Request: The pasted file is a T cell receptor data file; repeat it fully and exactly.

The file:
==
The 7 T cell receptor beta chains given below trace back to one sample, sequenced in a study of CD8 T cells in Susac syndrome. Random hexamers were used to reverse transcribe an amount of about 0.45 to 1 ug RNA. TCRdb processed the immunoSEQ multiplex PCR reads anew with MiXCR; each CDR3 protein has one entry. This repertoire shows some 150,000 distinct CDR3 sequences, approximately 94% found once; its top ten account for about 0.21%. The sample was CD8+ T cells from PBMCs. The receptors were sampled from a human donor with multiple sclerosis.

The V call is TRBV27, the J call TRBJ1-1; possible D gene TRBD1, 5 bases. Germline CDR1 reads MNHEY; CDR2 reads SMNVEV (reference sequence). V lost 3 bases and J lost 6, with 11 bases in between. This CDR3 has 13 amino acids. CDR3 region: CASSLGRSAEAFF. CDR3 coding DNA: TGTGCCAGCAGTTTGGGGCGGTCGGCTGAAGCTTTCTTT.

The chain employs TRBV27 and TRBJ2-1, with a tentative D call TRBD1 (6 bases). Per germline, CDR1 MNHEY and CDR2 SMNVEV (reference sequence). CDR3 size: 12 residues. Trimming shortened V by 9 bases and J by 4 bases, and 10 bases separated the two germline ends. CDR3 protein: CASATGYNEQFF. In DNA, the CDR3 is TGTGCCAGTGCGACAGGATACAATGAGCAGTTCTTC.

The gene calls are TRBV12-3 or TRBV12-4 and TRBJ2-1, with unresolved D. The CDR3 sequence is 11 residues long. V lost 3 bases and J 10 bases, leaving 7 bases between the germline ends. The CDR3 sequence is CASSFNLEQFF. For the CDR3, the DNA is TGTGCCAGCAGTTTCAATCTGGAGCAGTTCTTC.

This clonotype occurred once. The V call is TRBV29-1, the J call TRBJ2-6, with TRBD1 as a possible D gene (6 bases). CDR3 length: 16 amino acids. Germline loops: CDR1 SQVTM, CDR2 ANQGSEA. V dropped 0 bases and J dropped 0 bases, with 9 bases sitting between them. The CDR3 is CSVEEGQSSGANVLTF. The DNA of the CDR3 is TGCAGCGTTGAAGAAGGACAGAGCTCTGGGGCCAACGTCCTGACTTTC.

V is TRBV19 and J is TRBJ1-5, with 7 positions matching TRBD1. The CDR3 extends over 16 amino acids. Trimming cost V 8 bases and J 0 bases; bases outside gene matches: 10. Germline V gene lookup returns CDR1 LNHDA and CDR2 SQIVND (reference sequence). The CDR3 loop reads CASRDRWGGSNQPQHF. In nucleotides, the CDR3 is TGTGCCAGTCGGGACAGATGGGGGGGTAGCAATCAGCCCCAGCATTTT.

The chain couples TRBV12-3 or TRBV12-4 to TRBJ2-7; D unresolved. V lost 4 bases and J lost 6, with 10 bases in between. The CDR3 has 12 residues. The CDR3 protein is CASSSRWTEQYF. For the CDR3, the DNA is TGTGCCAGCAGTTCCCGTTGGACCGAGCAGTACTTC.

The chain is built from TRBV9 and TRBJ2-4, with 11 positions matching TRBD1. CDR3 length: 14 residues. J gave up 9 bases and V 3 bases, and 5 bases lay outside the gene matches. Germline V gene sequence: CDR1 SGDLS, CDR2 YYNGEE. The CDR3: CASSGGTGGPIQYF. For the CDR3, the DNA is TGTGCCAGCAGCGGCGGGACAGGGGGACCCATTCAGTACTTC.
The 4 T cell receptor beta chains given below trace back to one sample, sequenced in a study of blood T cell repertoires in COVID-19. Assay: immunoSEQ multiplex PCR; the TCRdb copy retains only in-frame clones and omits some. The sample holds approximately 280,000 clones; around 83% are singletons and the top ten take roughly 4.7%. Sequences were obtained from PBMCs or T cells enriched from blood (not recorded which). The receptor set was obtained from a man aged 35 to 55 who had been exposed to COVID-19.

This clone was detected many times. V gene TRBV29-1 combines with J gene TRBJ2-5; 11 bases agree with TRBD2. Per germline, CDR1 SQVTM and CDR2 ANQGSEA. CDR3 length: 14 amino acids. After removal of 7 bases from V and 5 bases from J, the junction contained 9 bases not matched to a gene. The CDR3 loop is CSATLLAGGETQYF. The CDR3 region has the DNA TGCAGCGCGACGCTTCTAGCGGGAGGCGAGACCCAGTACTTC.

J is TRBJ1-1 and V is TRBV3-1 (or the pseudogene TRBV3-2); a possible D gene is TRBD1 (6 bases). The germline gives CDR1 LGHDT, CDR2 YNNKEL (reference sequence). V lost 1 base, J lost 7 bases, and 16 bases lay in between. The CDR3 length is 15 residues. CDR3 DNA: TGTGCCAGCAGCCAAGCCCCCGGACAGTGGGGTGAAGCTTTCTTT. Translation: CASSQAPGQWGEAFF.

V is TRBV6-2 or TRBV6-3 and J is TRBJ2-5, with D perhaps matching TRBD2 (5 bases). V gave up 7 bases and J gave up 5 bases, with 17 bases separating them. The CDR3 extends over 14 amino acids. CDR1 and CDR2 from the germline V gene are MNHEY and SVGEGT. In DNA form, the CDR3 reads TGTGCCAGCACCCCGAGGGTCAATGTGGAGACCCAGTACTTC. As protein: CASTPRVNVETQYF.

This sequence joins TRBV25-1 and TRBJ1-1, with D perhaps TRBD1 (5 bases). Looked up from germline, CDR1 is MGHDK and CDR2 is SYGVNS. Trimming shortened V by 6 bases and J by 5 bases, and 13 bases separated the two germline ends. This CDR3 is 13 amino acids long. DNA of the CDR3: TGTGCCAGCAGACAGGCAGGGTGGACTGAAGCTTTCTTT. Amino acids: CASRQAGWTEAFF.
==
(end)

The 7 T cell receptor beta chains given below trace back to one sample, sequenced in a study of CD8 T cells in Susac syndrome. Random hexamers were used to reverse transcribe an amount of about 0.45 to 1 ug RNA. TCRdb processed the immunoSEQ multiplex PCR reads anew with MiXCR; each CDR3 protein has one entry. This repertoire shows some 150,000 distinct CDR3 sequences, approximately 94% found once; its top ten account for about 0.21%. The sample was CD8+ T cells from PBMCs. The receptors were sampled from a human donor with multiple sclerosis.

The V call is TRBV27, the J call TRBJ1-1; possible D gene TRBD1, 5 bases. Germline CDR1 reads MNHEY; CDR2 reads SMNVEV (reference sequence). V lost 3 bases and J lost 6, with 11 bases in between. This CDR3 has 13 amino acids. CDR3 region: CASSLGRSAEAFF. CDR3 coding DNA: TGTGCCAGCAGTTTGGGGCGGTCGGCTGAAGCTTTCTTT.

The chain employs TRBV27 and TRBJ2-1, with a tentative D call TRBD1 (6 bases). Per germline, CDR1 MNHEY and CDR2 SMNVEV (reference sequence). CDR3 size: 12 residues. Trimming shortened V by 9 bases and J by 4 bases, and 10 bases separated the two germline ends. CDR3 protein: CASATGYNEQFF. In DNA, the CDR3 is TGTGCCAGTGCGACAGGATACAATGAGCAGTTCTTC.

The gene calls are TRBV12-3 or TRBV12-4 and TRBJ2-1, with unresolved D. The CDR3 sequence is 11 residues long. V lost 3 bases and J 10 bases, leaving 7 bases between the germline ends. The CDR3 sequence is CASSFNLEQFF. For the CDR3, the DNA is TGTGCCAGCAGTTTCAATCTGGAGCAGTTCTTC.

This clonotype occurred once. The V call is TRBV29-1, the J call TRBJ2-6, with TRBD1 as a possible D gene (6 bases). CDR3 length: 16 amino acids. Germline loops: CDR1 SQVTM, CDR2 ANQGSEA. V dropped 0 bases and J dropped 0 bases, with 9 bases sitting between them. The CDR3 is CSVEEGQSSGANVLTF. The DNA of the CDR3 is TGCAGCGTTGAAGAAGGACAGAGCTCTGGGGCCAACGTCCTGACTTTC.

V is TRBV19 and J is TRBJ1-5, with 7 positions matching TRBD1. The CDR3 extends over 16 amino acids. Trimming cost V 8 bases and J 0 bases; bases outside gene matches: 10. Germline V gene lookup returns CDR1 LNHDA and CDR2 SQIVND (reference sequence). The CDR3 loop reads CASRDRWGGSNQPQHF. In nucleotides, the CDR3 is TGTGCCAGTCGGGACAGATGGGGGGGTAGCAATCAGCCCCAGCATTTT.

The chain couples TRBV12-3 or TRBV12-4 to TRBJ2-7; D unresolved. V lost 4 bases and J lost 6, with 10 bases in between. The CDR3 has 12 residues. The CDR3 protein is CASSSRWTEQYF. For the CDR3, the DNA is TGTGCCAGCAGTTCCCGTTGGACCGAGCAGTACTTC.

The chain is built from TRBV9 and TRBJ2-4, with 11 positions matching TRBD1. CDR3 length: 14 residues. J gave up 9 bases and V 3 bases, and 5 bases lay outside the gene matches. Germline V gene sequence: CDR1 SGDLS, CDR2 YYNGEE. The CDR3: CASSGGTGGPIQYF. For the CDR3, the DNA is TGTGCCAGCAGCGGCGGGACAGGGGGACCCATTCAGTACTTC.
The 4 T cell receptor beta chains given below trace back to one sample, sequenced in a study of blood T cell repertoires in COVID-19. Assay: immunoSEQ multiplex PCR; the TCRdb copy retains only in-frame clones and omits some. The sample holds approximately 280,000 clones; around 83% are singletons and the top ten take roughly 4.7%. Sequences were obtained from PBMCs or T cells enriched from blood (not recorded which). The receptor set was obtained from a man aged 35 to 55 who had been exposed to COVID-19.

This clone was detected many times. V gene TRBV29-1 combines with J gene TRBJ2-5; 11 bases agree with TRBD2. Per germline, CDR1 SQVTM and CDR2 ANQGSEA. CDR3 length: 14 amino acids. After removal of 7 bases from V and 5 bases from J, the junction contained 9 bases not matched to a gene. The CDR3 loop is CSATLLAGGETQYF. The CDR3 region has the DNA TGCAGCGCGACGCTTCTAGCGGGAGGCGAGACCCAGTACTTC.

J is TRBJ1-1 and V is TRBV3-1 (or the pseudogene TRBV3-2); a possible D gene is TRBD1 (6 bases). The germline gives CDR1 LGHDT, CDR2 YNNKEL (reference sequence). V lost 1 base, J lost 7 bases, and 16 bases lay in between. The CDR3 length is 15 residues. CDR3 DNA: TGTGCCAGCAGCCAAGCCCCCGGACAGTGGGGTGAAGCTTTCTTT. Translation: CASSQAPGQWGEAFF.

V is TRBV6-2 or TRBV6-3 and J is TRBJ2-5, with D perhaps matching TRBD2 (5 bases). V gave up 7 bases and J gave up 5 bases, with 17 bases separating them. The CDR3 extends over 14 amino acids. CDR1 and CDR2 from the germline V gene are MNHEY and SVGEGT. In DNA form, the CDR3 reads TGTGCCAGCACCCCGAGGGTCAATGTGGAGACCCAGTACTTC. As protein: CASTPRVNVETQYF.

This sequence joins TRBV25-1 and TRBJ1-1, with D perhaps TRBD1 (5 bases). Looked up from germline, CDR1 is MGHDK and CDR2 is SYGVNS. Trimming shortened V by 6 bases and J by 5 bases, and 13 bases separated the two germline ends. This CDR3 is 13 amino acids long. DNA of the CDR3: TGTGCCAGCAGACAGGCAGGGTGGACTGAAGCTTTCTTT. Amino acids: CASRQAGWTEAFF.